Saturday, July 4, 2009

Chefs Serve Seal and Controversy

In the Au Cinquième Péché, a bistro in the neighborhood called the Plateau almost every table was sampling an appetizer plate that included a specialty of the restaurant’s French-born chef, Benoît Lenglet: a seared, rare loin, dark red in color, with a texture and taste akin to beef tenderloin. But the meat was not beef. It was seal. It's a controversial dish that has many satisfied customers.
Seal meat, yes the same sea mammals that are cute and cuddly looking and a pet cause of animal activists.

Seal has become quite the culinary delicacy in Canada, where it's served up seared and rare in fine restaurants, much like a loin of beef.
The restaurants in Canada that prepare seal have become major tourist attractions, perhaps because of a European Unionban on imports of commercially caught Canadian seal products.

While seal-hunting is the subject of heated debates and protests in Europe, Canada's governor general, Michaelle Jean, effectively thumbed her nose at the European ban just days after it passed, by eating on a piece of raw seal heart during a visit to an Inuit community feast in Rankin Inlet, in the far northern territory of Nunavut. Governor General Jean’s widely publicized snack seemed a direct retort to the European Union, an impression she did not try to dispel.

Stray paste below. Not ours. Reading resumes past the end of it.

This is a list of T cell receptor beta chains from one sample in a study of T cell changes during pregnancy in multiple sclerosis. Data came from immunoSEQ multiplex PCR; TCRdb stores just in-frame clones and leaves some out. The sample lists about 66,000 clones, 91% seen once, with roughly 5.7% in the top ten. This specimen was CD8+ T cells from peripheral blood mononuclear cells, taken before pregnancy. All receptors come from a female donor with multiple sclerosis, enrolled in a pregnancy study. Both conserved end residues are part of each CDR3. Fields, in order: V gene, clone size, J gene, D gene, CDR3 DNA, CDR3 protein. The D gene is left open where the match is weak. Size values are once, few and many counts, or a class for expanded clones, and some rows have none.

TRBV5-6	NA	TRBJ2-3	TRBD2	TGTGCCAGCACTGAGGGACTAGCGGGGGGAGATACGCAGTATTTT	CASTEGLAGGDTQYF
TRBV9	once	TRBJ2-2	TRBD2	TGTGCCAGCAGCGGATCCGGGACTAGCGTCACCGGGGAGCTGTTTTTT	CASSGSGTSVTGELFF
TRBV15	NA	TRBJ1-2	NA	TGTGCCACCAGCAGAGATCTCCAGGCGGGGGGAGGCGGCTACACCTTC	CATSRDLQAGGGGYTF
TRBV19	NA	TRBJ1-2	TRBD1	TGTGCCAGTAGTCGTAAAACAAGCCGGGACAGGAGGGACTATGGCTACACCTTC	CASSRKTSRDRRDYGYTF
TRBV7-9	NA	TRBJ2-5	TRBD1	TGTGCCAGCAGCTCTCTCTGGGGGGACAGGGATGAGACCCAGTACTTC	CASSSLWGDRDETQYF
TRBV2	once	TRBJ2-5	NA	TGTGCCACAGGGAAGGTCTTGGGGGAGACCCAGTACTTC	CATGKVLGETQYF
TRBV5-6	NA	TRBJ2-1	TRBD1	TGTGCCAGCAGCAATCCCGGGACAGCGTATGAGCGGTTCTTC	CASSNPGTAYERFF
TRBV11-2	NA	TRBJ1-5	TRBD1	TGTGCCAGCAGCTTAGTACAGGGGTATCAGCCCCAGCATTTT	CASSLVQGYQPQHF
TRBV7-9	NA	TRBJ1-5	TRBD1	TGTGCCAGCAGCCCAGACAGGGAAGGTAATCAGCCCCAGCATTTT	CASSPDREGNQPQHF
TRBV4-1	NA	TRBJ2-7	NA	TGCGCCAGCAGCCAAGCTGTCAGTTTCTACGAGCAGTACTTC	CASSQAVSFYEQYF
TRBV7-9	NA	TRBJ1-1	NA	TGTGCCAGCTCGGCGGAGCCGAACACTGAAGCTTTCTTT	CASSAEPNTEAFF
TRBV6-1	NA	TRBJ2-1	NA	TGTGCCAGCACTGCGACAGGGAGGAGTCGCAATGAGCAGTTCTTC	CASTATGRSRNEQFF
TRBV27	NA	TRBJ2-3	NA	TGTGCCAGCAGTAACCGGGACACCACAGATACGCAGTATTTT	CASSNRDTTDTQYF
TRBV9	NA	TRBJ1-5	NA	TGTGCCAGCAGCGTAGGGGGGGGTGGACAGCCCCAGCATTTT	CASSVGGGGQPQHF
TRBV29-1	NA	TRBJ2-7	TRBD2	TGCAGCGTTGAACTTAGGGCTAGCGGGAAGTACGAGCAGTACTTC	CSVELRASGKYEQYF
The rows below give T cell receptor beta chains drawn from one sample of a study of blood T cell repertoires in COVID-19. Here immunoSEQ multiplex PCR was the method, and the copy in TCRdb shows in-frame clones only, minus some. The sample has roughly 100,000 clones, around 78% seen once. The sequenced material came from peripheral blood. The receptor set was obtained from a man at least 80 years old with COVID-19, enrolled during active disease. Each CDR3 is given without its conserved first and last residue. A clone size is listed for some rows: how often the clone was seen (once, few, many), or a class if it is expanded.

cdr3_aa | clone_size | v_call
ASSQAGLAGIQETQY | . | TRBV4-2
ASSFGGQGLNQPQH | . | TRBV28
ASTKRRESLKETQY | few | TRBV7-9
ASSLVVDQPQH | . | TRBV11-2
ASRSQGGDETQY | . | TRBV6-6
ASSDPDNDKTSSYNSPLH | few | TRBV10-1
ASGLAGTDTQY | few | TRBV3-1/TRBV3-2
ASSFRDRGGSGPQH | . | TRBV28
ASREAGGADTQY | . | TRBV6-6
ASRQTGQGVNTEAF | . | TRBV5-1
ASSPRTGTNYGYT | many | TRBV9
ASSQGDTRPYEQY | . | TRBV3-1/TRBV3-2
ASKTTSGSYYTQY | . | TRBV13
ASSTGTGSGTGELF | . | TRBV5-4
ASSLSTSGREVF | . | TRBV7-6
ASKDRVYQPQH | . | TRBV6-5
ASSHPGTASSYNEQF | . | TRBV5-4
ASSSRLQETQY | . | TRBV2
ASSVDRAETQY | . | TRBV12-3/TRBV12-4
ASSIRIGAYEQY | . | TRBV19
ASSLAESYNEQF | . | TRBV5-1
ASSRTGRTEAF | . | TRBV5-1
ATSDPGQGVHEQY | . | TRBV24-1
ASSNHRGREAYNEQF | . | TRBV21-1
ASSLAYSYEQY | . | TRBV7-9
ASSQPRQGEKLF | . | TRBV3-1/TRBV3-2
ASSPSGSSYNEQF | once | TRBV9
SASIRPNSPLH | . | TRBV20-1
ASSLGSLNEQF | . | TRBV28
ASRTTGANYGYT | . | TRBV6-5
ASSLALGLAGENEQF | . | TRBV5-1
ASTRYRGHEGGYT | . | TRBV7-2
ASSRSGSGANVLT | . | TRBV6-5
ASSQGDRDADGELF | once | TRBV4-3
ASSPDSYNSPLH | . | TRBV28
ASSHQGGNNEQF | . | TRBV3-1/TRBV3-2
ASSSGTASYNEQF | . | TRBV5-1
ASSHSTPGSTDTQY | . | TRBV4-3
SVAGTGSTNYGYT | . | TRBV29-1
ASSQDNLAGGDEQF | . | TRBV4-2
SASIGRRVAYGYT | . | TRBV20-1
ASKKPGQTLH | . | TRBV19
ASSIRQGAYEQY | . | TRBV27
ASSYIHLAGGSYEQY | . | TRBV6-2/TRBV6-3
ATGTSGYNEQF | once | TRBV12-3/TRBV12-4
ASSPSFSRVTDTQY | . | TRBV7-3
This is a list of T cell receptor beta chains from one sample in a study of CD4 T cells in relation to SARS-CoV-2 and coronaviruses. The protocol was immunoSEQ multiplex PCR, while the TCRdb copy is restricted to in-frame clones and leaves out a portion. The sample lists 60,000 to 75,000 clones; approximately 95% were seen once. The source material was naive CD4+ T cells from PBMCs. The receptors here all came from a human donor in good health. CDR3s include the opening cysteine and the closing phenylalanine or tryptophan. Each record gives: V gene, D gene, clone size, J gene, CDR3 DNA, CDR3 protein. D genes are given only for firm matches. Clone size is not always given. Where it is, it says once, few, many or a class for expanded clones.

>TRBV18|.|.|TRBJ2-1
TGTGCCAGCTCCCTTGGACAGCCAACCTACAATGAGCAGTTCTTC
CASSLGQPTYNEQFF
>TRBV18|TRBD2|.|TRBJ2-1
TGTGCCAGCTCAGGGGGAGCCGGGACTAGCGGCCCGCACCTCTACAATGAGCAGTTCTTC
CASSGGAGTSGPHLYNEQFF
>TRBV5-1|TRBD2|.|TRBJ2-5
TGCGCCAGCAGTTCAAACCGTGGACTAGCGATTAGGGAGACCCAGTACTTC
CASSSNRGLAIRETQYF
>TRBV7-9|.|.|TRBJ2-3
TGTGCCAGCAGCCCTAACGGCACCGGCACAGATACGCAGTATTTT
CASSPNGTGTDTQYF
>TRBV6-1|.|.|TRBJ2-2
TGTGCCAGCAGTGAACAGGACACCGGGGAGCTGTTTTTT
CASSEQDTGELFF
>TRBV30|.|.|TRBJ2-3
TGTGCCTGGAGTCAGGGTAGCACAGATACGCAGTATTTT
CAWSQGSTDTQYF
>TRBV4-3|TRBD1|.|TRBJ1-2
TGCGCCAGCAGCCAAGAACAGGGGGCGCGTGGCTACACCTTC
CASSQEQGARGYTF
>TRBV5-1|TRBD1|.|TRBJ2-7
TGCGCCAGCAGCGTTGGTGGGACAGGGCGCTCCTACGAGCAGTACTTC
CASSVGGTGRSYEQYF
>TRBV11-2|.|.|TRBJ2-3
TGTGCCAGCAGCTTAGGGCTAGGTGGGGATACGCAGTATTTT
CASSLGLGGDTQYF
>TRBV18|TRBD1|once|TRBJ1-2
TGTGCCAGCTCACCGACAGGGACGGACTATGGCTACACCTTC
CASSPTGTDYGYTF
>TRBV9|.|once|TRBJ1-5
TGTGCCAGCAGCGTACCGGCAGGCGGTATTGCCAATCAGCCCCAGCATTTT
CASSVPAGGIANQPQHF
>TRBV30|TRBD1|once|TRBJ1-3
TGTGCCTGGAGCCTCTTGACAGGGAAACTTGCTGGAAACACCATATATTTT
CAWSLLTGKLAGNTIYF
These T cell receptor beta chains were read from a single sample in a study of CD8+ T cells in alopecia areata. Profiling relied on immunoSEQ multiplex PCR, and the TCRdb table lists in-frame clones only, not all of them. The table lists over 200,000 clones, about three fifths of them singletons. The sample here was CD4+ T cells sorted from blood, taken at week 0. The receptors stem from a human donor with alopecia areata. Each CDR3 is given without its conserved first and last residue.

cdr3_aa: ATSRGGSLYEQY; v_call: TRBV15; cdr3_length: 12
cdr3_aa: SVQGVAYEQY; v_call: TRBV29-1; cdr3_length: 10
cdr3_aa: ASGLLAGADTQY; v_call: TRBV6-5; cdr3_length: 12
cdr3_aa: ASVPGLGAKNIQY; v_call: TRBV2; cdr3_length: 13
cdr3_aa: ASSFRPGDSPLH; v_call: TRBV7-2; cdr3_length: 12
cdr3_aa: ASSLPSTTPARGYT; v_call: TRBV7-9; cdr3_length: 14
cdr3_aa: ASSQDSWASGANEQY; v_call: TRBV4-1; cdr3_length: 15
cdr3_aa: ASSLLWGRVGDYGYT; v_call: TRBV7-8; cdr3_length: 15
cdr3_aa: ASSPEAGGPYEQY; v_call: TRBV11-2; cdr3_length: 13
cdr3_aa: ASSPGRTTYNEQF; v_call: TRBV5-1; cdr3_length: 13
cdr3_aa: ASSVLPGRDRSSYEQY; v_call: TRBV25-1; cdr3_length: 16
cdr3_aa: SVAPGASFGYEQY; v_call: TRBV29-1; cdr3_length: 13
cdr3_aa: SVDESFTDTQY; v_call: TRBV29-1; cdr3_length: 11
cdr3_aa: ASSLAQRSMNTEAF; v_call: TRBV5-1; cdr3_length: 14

“Take from that what you will,” she said, when asked if she was sending a message to Europe.

Even though the French are against seal hunting, they want to eat it when they come to Canada.
Rebecca Aldworth director of the Humane Society in Canada, told the paper. “The restaurants aren’t the story here. The seal hunt is the story.”
Our poll "Would you try seal meat at a restaurant?" is on the sidebar. We will run the poll for a week, then we will get a better idea how you really feel about all this.

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